PHNOM PENH - Cambodian lawmakers have passed a new law on agriculture, but critics say the law does not go far enough to protect the country’s farmers.
The law passed on Thursday evening, but not before debate at the National Assembly.
During the debate opposition representatives called on the Cambodian government to stop providing land concessions to private companies—either for economic or “social” aims. So-called social land concessions are supposed to go toward the poor. But opposition lawmakers warn that they too can be abused by private companies.
Instead, such land concession should be considered for farmers, Yim Sovann, a lawmaker for the opposition Sam Rainsy Party, told the National Assembly.
Many farmers lack the land it takes to enter agribusiness, he said. At least one if five farmers don’t have Cambodian land to farm, he said.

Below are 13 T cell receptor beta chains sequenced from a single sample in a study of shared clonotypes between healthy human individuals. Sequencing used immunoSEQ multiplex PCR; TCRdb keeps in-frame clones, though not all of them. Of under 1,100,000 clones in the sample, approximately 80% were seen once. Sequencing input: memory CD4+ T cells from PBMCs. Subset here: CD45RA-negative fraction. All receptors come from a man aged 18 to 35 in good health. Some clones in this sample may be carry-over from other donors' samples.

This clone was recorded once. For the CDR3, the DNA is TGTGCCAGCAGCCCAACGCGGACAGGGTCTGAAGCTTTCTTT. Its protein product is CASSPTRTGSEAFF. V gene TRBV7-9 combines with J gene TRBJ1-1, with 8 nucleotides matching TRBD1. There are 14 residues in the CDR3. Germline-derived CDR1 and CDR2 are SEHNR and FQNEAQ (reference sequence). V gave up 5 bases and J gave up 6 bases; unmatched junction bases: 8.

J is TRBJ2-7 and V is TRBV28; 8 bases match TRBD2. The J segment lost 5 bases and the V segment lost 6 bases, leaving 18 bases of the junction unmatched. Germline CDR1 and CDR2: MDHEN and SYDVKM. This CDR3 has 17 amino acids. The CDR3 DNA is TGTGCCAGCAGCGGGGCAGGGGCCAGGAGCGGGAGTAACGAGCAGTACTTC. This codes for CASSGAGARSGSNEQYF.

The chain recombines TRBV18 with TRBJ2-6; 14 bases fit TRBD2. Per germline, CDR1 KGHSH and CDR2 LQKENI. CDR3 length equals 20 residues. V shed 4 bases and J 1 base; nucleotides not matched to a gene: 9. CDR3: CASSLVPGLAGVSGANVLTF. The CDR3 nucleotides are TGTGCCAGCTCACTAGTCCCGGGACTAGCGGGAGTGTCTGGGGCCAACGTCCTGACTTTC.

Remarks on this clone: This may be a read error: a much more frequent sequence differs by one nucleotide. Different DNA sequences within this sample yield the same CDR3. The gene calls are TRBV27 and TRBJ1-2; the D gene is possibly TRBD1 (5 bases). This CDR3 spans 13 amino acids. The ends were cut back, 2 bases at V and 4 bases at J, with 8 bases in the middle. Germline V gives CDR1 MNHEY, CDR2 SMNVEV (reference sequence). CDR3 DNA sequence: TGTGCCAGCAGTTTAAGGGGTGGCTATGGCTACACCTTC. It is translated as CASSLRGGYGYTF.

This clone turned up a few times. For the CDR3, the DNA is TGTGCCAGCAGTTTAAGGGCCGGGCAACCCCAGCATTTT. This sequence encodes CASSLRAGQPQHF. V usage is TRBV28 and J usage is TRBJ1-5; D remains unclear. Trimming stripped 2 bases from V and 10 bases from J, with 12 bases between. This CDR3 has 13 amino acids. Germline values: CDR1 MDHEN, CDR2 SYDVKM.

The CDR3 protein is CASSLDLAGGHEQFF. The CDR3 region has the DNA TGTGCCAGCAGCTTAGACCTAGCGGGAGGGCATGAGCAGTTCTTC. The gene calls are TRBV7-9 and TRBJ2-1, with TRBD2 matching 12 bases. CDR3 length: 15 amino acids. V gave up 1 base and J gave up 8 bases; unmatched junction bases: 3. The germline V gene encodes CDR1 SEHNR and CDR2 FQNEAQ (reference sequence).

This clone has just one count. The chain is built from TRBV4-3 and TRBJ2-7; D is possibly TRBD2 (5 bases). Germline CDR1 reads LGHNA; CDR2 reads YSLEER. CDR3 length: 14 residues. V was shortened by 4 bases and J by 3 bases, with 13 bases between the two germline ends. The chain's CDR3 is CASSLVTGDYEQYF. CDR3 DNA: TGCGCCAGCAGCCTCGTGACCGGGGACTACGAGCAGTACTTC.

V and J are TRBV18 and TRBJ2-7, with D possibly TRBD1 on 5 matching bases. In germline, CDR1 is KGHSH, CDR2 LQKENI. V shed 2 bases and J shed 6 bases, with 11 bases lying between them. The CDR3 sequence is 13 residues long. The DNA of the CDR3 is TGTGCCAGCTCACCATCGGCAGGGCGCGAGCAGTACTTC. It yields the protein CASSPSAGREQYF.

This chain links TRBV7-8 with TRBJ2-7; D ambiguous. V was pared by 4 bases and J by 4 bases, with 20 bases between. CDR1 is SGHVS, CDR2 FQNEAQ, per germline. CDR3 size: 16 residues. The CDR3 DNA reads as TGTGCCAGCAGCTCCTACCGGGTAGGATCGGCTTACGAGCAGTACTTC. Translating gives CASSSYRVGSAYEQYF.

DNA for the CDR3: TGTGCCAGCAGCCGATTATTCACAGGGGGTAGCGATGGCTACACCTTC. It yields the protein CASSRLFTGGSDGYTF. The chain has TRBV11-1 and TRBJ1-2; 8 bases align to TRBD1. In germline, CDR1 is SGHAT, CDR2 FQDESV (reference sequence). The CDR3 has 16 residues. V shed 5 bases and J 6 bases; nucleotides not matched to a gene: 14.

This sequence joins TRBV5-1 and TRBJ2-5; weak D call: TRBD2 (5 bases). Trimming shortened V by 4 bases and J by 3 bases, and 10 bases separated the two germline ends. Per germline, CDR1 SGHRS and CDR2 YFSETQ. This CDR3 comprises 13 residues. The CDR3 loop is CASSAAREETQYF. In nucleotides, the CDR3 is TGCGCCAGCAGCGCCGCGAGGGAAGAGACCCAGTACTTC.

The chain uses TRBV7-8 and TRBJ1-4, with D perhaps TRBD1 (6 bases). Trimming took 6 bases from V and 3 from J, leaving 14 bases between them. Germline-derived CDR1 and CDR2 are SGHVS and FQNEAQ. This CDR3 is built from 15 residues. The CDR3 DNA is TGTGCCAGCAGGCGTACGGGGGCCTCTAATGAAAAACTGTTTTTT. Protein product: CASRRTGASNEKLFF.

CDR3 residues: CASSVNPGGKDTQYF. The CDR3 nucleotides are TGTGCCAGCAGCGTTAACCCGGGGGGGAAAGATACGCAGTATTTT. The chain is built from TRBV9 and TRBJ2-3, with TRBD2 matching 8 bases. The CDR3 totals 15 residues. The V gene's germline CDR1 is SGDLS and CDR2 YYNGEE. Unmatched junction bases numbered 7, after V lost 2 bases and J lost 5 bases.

“Without land, farmers can’t be called farmers,” he said. “And if 20 percent of Cambodian farmers [don’t have land], that will be a serious a serious problem for the future of the country.”
That means more land needs to go farmers, and not to foreign companies, he said.
Yim Sovann also said the government should create a fund of $100 million to protect rice farmers against price fluctuations. That money could come from revenues on casino tariffs, he said.
Ruling Cambodian People’s Party lawmaker Vun Chheang responded to Yim Sovann’s proposal, saying the suggestions by the opposition were not practical.
“This is the language of politics, and the figures shown by Mr. Sovann are just imaginary,” he said, prior to a vote that passed the draft law.
Chan Sarun, a CPP government representative, told the Assembly that a $100-million fund is not possible. And he said the government has already banned land concessions, since May 2012. Some 50,000 hectares have been saved from private development since the ban, he said.
In fact, watchdog and rights groups have said many concession deals have continued, despite an announced ban by Prime Minister Hun Sen in May 2012.
The agriculture law has nine chapters, and its supporters say it will encourage more farming and improve the lives of farmers by raising their income.